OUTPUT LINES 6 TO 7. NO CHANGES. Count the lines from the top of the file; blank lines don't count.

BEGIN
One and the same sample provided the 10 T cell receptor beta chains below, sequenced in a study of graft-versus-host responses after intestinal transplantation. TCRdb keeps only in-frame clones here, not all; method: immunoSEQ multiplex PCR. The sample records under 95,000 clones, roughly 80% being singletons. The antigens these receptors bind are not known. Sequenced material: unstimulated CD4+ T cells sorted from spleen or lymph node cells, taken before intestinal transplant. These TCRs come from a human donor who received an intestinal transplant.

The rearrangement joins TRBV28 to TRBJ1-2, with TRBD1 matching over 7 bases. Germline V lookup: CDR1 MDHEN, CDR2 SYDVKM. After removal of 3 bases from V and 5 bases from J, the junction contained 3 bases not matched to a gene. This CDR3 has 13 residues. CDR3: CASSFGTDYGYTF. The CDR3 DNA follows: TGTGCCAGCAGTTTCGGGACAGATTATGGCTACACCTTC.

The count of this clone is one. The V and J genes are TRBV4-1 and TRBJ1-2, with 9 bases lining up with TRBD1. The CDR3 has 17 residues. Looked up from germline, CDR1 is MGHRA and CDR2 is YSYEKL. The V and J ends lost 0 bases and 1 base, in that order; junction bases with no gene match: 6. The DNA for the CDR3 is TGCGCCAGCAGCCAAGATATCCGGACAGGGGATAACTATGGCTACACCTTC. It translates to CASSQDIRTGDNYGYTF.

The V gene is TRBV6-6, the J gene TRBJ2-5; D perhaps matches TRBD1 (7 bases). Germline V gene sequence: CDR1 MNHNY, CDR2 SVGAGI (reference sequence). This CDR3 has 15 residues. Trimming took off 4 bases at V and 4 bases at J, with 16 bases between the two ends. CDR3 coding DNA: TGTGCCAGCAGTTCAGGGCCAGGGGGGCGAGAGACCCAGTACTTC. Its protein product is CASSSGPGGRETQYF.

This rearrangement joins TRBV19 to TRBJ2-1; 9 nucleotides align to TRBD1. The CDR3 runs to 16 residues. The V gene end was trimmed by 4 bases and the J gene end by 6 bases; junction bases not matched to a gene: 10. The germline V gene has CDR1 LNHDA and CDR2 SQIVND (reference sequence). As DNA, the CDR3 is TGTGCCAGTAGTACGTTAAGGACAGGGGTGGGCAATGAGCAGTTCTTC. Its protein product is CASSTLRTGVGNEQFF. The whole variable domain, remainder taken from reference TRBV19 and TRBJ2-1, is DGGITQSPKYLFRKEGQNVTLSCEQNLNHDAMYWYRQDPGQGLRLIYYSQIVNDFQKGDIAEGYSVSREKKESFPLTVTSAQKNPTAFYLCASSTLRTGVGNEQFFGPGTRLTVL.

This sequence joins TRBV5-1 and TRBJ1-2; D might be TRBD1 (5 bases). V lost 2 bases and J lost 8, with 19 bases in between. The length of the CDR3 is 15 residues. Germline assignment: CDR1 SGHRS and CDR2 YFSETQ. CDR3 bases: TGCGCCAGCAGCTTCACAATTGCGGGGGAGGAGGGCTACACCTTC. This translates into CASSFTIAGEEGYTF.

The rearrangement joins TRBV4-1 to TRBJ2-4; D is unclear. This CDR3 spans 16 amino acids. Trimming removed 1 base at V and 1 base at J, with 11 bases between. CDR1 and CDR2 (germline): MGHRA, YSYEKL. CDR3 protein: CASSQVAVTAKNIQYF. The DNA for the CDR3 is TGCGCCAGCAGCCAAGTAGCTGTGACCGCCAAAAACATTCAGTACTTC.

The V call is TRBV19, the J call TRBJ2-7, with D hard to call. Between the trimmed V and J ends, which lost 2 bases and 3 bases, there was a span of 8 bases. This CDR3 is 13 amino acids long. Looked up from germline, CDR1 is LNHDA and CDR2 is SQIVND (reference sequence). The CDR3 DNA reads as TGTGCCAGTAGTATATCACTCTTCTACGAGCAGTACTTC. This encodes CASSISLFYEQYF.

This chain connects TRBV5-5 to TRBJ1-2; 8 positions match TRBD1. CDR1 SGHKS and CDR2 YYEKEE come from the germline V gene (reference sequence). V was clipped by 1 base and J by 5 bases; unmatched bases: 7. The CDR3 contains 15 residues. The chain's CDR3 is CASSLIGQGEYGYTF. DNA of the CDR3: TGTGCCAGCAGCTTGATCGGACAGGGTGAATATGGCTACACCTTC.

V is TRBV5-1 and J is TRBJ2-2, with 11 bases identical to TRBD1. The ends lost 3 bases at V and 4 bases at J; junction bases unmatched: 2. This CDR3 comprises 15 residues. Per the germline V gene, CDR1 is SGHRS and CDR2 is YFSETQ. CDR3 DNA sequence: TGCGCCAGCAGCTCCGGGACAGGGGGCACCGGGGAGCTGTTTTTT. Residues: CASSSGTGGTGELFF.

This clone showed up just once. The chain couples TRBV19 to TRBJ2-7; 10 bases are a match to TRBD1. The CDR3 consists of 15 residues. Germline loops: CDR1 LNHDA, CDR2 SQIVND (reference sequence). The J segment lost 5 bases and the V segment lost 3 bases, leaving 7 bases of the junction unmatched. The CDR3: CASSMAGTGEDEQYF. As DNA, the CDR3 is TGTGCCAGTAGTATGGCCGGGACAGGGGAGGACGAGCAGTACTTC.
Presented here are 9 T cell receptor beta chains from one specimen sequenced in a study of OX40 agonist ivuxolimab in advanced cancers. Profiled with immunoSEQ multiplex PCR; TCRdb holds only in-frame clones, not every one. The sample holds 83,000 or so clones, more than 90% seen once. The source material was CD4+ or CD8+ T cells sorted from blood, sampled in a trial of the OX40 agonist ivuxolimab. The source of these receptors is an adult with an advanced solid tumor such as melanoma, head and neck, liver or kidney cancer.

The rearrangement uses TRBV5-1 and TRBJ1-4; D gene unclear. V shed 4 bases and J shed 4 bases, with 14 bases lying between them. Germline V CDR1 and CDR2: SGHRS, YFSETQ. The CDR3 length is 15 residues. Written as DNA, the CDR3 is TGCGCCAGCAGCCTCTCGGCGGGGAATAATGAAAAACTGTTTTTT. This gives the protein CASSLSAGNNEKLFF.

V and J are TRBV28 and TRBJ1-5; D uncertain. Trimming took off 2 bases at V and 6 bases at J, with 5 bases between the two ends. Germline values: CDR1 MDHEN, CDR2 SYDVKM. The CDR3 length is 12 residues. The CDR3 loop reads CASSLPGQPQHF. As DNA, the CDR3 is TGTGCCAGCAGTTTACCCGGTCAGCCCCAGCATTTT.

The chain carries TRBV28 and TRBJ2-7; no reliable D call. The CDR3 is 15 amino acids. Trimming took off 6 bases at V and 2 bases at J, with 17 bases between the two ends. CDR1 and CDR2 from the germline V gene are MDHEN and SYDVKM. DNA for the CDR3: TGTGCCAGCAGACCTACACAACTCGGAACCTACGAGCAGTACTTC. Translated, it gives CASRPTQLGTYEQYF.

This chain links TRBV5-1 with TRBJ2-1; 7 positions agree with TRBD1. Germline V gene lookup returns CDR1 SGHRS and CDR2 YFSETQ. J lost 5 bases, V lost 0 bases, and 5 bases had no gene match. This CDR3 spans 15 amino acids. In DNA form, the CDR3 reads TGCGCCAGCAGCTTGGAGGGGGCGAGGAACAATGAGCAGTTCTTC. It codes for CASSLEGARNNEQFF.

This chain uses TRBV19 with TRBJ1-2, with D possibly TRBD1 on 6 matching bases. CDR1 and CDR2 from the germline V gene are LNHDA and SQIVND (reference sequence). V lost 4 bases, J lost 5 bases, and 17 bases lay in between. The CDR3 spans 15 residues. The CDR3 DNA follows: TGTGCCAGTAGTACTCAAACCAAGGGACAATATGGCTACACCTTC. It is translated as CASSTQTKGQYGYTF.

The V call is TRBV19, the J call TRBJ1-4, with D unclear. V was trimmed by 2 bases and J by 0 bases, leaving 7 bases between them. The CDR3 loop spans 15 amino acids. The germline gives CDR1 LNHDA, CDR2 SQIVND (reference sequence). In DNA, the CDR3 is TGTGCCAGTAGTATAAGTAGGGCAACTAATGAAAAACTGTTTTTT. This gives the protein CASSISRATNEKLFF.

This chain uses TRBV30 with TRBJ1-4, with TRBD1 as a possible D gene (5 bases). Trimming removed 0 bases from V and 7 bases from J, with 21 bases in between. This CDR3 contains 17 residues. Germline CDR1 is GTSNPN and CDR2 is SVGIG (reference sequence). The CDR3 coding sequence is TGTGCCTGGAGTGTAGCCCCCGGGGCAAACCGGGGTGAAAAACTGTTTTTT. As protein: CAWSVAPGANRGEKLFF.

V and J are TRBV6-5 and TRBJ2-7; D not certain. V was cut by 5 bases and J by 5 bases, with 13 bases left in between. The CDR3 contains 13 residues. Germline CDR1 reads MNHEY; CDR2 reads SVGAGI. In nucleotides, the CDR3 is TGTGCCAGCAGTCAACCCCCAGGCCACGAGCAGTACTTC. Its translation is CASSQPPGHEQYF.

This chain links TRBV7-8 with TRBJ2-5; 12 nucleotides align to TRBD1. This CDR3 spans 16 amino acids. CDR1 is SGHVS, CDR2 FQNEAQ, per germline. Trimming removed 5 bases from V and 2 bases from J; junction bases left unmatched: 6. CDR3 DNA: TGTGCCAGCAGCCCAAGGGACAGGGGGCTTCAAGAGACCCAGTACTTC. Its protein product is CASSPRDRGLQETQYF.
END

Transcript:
This sequence joins TRBV5-1 and TRBJ1-2; D might be TRBD1 (5 bases). V lost 2 bases and J lost 8, with 19 bases in between. The length of the CDR3 is 15 residues. Germline assignment: CDR1 SGHRS and CDR2 YFSETQ. CDR3 bases: TGCGCCAGCAGCTTCACAATTGCGGGGGAGGAGGGCTACACCTTC. This translates into CASSFTIAGEEGYTF.

The rearrangement joins TRBV4-1 to TRBJ2-4; D is unclear. This CDR3 spans 16 amino acids. Trimming removed 1 base at V and 1 base at J, with 11 bases between. CDR1 and CDR2 (germline): MGHRA, YSYEKL. CDR3 protein: CASSQVAVTAKNIQYF. The DNA for the CDR3 is TGCGCCAGCAGCCAAGTAGCTGTGACCGCCAAAAACATTCAGTACTTC.